Gomes established the first Electrophysiology Laboratory and Section combined with the Department of Electrocardiography at The Mount Sinai Medical Center in NYC, 30 years ago, where he currently holds the position of Professor of Medicine (Cardiology) and Directorship of the Cardiac Electrophysiology Consultative Services, and Senior Consultancy.

He has been consistently listed for over a decade in the Best Doctors in New York (New York Magazine), the Best Doctors in America, and featured in Indians in NY and India Abroad.  He has authored more than 180 original scientific publications, more than 10 chapters in national and international textbooks of Cardiology, and a textbook entitled Signal Averaged Electrocardiography published in 1993 by Kluwer Academic Press. He has also published fiction and poetry.

His novel ‘The Sting of Peppercorns’ (2010) was recently appreciated by David Jackson, Professor of Spanish and Portuguese at the Yale University, after a recent conference on ‘Goa: A Postcolonial Society Between Cultures’ at Yale. Prof. Jackson called Gomes “a new novelist… who’s written a very interesting novel…  set in 1961 when Portuguese rule in Goa ended and Goa was incorporated into India.  His novel is about that moment.”

Gomes’ other interests include music — guitar, singing and attending classical concerts and opera — and he is an “avid gardener and voracious reader”.

Says he: “[Cardiology and poetry] probably appeal to different areas of the brain, but are both creative in their own way; however, there is substantial humanity and artistry in the practice of medicine, and here the two intersect. Indeed, although uncommon, it is not unusual to find musicians and other art forms in the medical profession.”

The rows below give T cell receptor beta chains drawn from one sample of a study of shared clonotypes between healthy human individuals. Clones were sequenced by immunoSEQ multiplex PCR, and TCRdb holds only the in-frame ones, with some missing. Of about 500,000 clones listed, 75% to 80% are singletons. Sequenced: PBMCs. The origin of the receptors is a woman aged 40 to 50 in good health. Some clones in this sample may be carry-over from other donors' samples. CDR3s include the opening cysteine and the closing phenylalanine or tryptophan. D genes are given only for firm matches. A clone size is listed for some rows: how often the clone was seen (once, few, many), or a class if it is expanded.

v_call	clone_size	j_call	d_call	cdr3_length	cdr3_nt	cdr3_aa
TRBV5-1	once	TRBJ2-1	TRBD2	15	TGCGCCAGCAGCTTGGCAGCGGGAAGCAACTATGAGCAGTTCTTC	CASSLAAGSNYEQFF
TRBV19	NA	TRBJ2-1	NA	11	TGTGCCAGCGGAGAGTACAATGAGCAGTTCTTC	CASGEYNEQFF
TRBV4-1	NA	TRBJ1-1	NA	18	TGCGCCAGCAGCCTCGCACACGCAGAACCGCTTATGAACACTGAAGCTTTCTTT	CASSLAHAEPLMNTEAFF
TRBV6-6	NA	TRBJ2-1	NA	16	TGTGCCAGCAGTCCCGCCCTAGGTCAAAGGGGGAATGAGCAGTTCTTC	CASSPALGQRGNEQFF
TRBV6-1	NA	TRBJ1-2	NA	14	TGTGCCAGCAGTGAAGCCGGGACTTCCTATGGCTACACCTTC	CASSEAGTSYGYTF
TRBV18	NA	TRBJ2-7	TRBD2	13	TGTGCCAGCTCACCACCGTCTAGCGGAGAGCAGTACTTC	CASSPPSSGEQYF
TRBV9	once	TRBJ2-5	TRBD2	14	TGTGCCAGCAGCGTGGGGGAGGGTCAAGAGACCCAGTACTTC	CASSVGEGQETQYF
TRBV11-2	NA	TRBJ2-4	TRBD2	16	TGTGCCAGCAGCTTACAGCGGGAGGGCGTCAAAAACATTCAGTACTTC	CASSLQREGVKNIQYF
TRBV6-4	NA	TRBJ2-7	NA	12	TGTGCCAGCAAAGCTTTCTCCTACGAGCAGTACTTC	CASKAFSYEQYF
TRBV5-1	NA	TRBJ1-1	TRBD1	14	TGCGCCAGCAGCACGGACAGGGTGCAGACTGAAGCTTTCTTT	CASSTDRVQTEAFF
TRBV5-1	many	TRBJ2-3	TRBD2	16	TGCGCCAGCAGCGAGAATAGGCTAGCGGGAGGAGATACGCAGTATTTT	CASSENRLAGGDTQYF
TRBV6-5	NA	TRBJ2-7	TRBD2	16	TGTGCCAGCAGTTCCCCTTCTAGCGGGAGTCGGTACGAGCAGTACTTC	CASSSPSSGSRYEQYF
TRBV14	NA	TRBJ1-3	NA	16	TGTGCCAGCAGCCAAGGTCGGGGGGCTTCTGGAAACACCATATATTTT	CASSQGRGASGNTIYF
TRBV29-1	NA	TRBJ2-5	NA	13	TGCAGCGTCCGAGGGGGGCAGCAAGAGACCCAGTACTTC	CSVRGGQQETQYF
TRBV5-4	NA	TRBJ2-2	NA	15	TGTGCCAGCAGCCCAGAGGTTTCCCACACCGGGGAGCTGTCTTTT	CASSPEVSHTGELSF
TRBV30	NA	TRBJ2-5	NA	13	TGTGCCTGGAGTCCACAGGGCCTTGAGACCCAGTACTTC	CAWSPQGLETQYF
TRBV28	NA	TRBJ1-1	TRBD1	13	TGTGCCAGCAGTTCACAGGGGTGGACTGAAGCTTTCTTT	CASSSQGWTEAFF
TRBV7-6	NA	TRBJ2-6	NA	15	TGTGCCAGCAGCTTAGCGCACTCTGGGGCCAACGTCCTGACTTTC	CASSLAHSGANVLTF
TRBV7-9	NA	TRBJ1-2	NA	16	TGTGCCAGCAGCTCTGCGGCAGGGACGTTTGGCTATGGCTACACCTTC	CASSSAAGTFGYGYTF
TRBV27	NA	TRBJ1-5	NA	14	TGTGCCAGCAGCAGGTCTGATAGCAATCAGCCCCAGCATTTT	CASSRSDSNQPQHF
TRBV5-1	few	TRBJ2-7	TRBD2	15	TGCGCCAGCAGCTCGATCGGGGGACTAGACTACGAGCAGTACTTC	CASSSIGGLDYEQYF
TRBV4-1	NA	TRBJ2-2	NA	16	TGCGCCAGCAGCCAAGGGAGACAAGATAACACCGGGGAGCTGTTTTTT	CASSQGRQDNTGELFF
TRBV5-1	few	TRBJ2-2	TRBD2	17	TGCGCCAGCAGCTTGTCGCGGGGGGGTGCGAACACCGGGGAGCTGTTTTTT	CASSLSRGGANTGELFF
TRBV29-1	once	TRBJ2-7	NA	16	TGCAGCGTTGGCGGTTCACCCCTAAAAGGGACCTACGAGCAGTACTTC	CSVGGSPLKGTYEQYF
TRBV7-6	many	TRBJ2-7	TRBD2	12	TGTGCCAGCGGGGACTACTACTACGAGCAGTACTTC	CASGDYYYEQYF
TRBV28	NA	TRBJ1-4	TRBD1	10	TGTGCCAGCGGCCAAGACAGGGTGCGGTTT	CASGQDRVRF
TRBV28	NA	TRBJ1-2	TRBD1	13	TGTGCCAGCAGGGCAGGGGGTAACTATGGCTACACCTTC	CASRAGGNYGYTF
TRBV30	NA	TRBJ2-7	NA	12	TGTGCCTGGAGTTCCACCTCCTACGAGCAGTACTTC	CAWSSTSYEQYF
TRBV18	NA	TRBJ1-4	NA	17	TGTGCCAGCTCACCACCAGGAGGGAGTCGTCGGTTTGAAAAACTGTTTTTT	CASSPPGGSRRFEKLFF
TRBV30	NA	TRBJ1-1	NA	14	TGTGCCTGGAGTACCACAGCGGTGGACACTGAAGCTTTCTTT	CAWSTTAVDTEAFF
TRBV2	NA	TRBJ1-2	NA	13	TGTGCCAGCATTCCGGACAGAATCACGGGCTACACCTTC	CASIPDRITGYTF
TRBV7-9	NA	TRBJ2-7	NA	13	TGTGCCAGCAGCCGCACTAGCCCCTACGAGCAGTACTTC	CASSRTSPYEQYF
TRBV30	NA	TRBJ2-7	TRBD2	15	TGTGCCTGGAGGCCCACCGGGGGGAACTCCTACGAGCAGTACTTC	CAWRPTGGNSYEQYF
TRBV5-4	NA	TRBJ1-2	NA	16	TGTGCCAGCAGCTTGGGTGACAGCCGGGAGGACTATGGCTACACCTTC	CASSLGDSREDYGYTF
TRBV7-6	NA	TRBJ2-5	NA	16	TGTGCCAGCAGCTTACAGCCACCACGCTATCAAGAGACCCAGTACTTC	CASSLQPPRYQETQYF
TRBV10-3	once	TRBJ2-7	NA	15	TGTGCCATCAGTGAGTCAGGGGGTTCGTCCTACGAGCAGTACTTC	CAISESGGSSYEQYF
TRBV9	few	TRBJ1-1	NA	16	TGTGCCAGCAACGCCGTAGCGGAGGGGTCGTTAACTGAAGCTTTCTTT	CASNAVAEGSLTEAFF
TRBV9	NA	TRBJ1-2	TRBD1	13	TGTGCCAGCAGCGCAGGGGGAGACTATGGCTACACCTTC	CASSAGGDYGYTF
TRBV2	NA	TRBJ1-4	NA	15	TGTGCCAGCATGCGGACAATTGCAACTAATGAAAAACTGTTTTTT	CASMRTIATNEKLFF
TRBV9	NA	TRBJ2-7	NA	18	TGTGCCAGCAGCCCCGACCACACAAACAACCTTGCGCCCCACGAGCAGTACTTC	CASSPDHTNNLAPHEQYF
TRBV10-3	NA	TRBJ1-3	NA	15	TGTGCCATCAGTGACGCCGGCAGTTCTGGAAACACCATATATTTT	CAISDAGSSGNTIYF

Gomes also anticipates “a rather strong audience” in Goa and among the Goan diaspora for his work in verse “because of some striking Goan themes and the sketches by a great Goan artist of universal depth, Vamona Navelcar (Ganesh).” He argues that the Goan, because of his Indo-Portuguese culture, has considerable global underpinnings as well.

“I also see a potential for a reasonable non-medical and medical audience too, particularly since it has poems related to diverse countries and many cardiovascular themes. However, realistically, and unfortunately, poetry has a small and selective audience in the modern world compared to the world of bygone centuries,” Gomes adds.